I had graduated with an education degree and a chip on my shoulder knowing I knew all there was to know about education. I was totally against homeschooling.
Public education was THE way to do things. While young in my field I would listen to other highly respected veteran teachers poopoo-ing homeschooling and slowly I began to say the same things myself. I didn’t think much about why those teachers said what they did, but the arguments sounded logical. Arguments such as: Homeschool families pull out the “good” kids so testing scores and classroom behavior become skewed. Another one was: Those homeschool kids have no socialization with other kids and won’t be able to get along with others. Another argument: Homeschool kids are always behind public school kids.
I bought into it all. And what lies from Satan these are.
I’m not quite sure when my heart started to change. I received my graduate degree in Curriculum and Instruction realizing that I knew nothing about education and that I had a lot to learn. (Graduate work does that to a person!) But I received this degree from a Christian university which holds a different worldview than FSU. I had quite the “crisis of belief” as Henry Blackaby calls it. My belief about the church and education radically changed during those years. I was growing in the Lord by leaps and bounds and He was revealing Himself mightily.
And then I took a position with an educational content company.
This opened my eyes to another whole realm of education. It was interesting to watch “state adoption” processes that major textbook companies go through and what motivates them (money!) as they create these public school textbooks. It was fascinating to see the evolution of state and national standards. Don’t get me wrong. There are a lot of fantastic curricula out there, but to see how these big names went about getting content published, what was allowed in, what was definitely left out, what cultures are ok and which are not, was eye opening. And it made me ask the question, “If my kids are in public school, what happens if I don’t approve of the textbooks the school uses?”
And then I had to deal with infertility and miscarriage.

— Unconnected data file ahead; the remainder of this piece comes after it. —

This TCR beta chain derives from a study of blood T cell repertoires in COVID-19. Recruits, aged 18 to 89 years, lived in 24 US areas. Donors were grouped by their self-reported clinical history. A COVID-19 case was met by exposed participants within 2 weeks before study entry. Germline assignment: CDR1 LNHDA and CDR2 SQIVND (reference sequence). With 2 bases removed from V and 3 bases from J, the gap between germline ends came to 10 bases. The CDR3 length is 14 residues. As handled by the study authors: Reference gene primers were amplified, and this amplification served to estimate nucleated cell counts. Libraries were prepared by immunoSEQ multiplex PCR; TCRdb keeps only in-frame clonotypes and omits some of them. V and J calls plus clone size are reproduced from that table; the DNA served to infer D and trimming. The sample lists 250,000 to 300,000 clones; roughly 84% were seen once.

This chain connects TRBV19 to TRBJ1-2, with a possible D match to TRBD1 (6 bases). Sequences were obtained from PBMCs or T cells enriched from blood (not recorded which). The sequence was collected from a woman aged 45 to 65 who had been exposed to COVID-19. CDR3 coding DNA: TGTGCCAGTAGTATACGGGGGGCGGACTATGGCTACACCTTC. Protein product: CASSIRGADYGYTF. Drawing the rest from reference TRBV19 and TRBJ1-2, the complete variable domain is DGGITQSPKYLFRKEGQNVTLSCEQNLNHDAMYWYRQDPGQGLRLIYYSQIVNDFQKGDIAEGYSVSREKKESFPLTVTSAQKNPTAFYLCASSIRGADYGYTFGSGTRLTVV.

I don’t want to state that going through infertility gives a woman “more” love for her children than a woman who does not have that experience, because I don’t think that is the case. But I will state that it gives a woman a different perspective. And as I get older, I have more of an urgency to spend time with the people I love.
I’m not guaranteed tomorrow.
I want to know my kids, the good and not so great, parts of them. I want them to know me, my struggles, and my God. If I was to send them off to school for 6 hours a day, what am I going to miss??? What will they miss by not being around me???
My attitude has changed 180 degrees. I am 100% FOR homeschooling. But it is not for everyone. There is definitely a need for wonderful Christian families and teachers in the public schools. It is a mission field, absolutely.
If you are considering the idea of homeschooling, here is my advice: get on your knees and pray to the One who gives all wisdom.
Allow Him to guide you.
Allow Him to develop a passion for homeschooling in your heart, if He wills it.
For those of you who have been at this homeschooling thing a while, make sure you are mentoring a “newby.” We need all of the encouragement we can get.
And to my wonderfully patient sister who has homeschooled the last 12 or so years and had to listen to my “know-it-all” arguments: I am deeply sorry I did not support you in your decision. I love you dearly.